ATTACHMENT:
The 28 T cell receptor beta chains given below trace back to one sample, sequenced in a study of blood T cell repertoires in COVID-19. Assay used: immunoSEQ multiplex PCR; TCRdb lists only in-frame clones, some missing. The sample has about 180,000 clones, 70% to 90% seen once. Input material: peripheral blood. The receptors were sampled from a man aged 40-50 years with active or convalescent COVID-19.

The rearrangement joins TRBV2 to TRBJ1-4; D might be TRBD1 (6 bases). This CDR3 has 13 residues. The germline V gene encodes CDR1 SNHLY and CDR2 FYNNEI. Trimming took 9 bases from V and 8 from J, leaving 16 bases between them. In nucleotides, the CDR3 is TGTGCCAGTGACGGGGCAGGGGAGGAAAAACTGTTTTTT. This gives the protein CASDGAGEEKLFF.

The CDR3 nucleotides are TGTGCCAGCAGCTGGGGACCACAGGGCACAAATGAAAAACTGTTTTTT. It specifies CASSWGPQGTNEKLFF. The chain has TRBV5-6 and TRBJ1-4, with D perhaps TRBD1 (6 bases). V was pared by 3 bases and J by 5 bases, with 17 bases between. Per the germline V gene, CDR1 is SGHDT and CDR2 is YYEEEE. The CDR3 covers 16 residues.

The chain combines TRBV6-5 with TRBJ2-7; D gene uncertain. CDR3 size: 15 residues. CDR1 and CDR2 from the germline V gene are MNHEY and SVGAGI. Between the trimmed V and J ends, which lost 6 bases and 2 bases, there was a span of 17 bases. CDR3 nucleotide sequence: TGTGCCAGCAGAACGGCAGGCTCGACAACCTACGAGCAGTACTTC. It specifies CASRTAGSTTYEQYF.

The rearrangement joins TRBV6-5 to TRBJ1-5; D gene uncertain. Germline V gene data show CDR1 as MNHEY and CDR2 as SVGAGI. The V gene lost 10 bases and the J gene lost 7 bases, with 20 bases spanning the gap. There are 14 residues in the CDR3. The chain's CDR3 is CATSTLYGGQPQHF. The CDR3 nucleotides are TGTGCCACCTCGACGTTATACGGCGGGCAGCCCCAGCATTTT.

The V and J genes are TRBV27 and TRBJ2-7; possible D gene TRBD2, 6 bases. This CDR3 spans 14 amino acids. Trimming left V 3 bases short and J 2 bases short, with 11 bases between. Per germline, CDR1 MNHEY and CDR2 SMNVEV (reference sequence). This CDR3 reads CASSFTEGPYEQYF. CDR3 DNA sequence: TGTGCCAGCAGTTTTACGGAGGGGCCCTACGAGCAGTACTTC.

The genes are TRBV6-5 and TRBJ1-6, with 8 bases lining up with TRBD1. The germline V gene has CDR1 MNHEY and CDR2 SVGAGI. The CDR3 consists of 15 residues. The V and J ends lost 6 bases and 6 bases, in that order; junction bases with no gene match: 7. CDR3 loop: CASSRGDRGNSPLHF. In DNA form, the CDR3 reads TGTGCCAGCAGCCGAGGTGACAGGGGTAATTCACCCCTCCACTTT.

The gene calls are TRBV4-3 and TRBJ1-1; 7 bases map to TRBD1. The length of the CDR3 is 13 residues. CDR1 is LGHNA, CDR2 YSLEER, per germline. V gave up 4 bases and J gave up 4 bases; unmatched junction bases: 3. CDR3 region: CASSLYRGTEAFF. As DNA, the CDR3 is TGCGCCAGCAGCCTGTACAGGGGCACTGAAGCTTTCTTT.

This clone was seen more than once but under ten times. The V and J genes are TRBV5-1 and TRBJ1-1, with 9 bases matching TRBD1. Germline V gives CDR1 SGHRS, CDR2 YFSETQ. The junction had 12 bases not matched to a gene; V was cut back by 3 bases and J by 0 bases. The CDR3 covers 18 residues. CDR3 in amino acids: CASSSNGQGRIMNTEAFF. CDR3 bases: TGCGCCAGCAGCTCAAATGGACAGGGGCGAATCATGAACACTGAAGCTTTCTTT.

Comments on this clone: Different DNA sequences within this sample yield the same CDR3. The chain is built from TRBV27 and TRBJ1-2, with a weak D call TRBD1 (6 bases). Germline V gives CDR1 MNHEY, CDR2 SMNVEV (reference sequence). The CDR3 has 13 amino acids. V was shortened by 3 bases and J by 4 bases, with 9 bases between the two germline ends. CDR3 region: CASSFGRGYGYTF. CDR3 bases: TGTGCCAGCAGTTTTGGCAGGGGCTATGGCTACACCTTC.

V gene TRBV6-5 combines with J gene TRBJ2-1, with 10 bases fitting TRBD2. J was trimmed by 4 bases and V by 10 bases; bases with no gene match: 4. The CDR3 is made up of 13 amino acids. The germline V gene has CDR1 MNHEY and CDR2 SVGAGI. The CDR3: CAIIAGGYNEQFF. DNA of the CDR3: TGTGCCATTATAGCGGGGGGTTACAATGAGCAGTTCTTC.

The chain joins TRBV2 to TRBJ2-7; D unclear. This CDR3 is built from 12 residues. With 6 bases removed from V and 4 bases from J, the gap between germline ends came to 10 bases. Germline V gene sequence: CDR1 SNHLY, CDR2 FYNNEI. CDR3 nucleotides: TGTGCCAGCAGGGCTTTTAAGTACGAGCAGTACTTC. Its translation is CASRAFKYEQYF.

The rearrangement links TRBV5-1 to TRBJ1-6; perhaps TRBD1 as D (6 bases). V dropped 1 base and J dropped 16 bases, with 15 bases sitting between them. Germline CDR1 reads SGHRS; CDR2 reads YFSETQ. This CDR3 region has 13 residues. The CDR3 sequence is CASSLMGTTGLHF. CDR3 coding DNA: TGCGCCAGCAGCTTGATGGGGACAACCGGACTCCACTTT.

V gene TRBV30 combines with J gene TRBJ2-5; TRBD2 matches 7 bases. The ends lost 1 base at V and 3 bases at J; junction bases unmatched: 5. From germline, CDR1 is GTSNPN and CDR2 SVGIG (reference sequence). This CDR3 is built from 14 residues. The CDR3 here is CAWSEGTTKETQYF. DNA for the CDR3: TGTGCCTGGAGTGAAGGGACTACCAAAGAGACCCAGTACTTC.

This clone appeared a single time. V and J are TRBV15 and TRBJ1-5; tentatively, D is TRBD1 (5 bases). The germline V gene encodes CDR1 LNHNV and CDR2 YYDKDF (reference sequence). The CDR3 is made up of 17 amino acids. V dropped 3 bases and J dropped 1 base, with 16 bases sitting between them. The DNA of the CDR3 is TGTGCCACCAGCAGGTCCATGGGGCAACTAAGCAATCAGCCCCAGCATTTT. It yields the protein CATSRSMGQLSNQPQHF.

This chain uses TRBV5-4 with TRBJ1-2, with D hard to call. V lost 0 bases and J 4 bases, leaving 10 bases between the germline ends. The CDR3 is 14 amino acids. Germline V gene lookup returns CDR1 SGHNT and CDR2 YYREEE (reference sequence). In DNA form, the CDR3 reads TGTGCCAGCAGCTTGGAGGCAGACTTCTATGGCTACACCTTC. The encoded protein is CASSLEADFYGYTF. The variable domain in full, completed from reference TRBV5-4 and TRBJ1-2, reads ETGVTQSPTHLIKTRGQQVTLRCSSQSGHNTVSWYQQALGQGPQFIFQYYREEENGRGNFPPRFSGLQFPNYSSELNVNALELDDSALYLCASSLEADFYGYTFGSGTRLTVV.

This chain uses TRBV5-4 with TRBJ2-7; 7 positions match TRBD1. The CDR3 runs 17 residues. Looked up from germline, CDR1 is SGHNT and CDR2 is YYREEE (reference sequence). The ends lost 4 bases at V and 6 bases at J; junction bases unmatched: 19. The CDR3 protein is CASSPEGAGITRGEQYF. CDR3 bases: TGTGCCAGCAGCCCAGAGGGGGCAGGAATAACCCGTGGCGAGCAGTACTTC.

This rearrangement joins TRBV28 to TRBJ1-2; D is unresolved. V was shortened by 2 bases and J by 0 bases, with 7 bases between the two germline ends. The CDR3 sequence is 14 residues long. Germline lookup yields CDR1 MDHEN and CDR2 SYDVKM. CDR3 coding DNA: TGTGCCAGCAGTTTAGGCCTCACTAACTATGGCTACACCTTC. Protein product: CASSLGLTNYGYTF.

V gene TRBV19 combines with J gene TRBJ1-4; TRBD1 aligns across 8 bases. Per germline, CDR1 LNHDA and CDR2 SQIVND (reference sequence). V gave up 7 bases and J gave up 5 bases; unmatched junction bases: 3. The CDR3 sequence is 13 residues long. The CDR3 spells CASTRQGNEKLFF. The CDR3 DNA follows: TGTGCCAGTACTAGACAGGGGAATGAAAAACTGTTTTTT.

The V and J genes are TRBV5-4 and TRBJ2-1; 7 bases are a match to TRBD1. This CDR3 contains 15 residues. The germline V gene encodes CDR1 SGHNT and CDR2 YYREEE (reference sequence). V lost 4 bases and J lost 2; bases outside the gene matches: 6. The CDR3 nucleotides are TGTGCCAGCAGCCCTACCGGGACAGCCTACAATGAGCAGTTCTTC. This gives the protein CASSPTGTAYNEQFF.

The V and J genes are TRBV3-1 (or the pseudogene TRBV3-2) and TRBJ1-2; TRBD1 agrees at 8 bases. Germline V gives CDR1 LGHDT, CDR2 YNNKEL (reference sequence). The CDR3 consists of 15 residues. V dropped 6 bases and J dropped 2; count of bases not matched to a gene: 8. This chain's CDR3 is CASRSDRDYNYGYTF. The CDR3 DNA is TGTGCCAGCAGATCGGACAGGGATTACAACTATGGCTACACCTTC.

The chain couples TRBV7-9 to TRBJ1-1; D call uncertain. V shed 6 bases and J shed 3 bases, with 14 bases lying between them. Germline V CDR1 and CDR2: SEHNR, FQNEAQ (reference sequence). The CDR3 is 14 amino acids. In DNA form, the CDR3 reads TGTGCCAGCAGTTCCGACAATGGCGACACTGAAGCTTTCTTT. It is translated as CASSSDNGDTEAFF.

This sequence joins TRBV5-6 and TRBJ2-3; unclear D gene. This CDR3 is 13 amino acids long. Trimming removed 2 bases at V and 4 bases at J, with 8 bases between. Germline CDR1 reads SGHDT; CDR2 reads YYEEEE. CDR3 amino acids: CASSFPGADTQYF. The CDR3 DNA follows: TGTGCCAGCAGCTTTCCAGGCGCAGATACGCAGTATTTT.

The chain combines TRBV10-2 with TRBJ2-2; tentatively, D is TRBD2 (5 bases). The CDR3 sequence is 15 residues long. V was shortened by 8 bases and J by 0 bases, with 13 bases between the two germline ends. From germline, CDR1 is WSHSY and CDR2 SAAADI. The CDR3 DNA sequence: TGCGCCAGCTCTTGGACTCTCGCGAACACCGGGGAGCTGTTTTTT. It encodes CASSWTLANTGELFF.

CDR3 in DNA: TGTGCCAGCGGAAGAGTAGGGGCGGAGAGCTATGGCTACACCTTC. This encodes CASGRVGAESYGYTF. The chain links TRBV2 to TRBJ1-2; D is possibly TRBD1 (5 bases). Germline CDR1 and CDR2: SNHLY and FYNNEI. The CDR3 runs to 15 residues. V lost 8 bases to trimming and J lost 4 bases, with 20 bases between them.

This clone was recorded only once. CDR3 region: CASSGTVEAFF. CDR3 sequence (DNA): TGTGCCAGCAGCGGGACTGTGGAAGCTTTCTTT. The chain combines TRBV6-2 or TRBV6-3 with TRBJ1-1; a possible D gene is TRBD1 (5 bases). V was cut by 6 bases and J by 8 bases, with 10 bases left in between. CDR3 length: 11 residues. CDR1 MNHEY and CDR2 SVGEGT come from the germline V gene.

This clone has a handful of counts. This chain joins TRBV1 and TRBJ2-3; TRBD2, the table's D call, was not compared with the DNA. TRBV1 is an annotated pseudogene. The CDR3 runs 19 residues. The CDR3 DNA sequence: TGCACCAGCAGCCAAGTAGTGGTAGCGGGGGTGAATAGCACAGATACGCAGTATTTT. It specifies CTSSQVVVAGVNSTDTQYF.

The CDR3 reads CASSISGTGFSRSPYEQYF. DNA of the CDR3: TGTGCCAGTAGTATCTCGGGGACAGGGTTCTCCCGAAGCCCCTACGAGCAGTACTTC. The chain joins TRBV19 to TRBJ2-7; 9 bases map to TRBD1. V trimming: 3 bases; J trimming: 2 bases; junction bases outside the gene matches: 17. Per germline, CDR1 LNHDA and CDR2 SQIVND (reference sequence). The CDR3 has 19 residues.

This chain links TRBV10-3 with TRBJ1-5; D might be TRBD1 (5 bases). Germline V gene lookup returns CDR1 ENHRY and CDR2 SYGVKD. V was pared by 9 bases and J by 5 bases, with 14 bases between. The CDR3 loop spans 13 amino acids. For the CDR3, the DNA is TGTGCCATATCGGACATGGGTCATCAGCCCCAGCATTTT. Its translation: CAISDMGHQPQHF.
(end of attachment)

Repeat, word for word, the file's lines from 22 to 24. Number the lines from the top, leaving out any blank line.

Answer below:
The chain couples TRBV7-9 to TRBJ1-1; D call uncertain. V shed 6 bases and J shed 3 bases, with 14 bases lying between them. Germline V CDR1 and CDR2: SEHNR, FQNEAQ (reference sequence). The CDR3 is 14 amino acids. In DNA form, the CDR3 reads TGTGCCAGCAGTTCCGACAATGGCGACACTGAAGCTTTCTTT. It is translated as CASSSDNGDTEAFF.

This sequence joins TRBV5-6 and TRBJ2-3; unclear D gene. This CDR3 is 13 amino acids long. Trimming removed 2 bases at V and 4 bases at J, with 8 bases between. Germline CDR1 reads SGHDT; CDR2 reads YYEEEE. CDR3 amino acids: CASSFPGADTQYF. The CDR3 DNA follows: TGTGCCAGCAGCTTTCCAGGCGCAGATACGCAGTATTTT.

The chain combines TRBV10-2 with TRBJ2-2; tentatively, D is TRBD2 (5 bases). The CDR3 sequence is 15 residues long. V was shortened by 8 bases and J by 0 bases, with 13 bases between the two germline ends. From germline, CDR1 is WSHSY and CDR2 SAAADI. The CDR3 DNA sequence: TGCGCCAGCTCTTGGACTCTCGCGAACACCGGGGAGCTGTTTTTT. It encodes CASSWTLANTGELFF.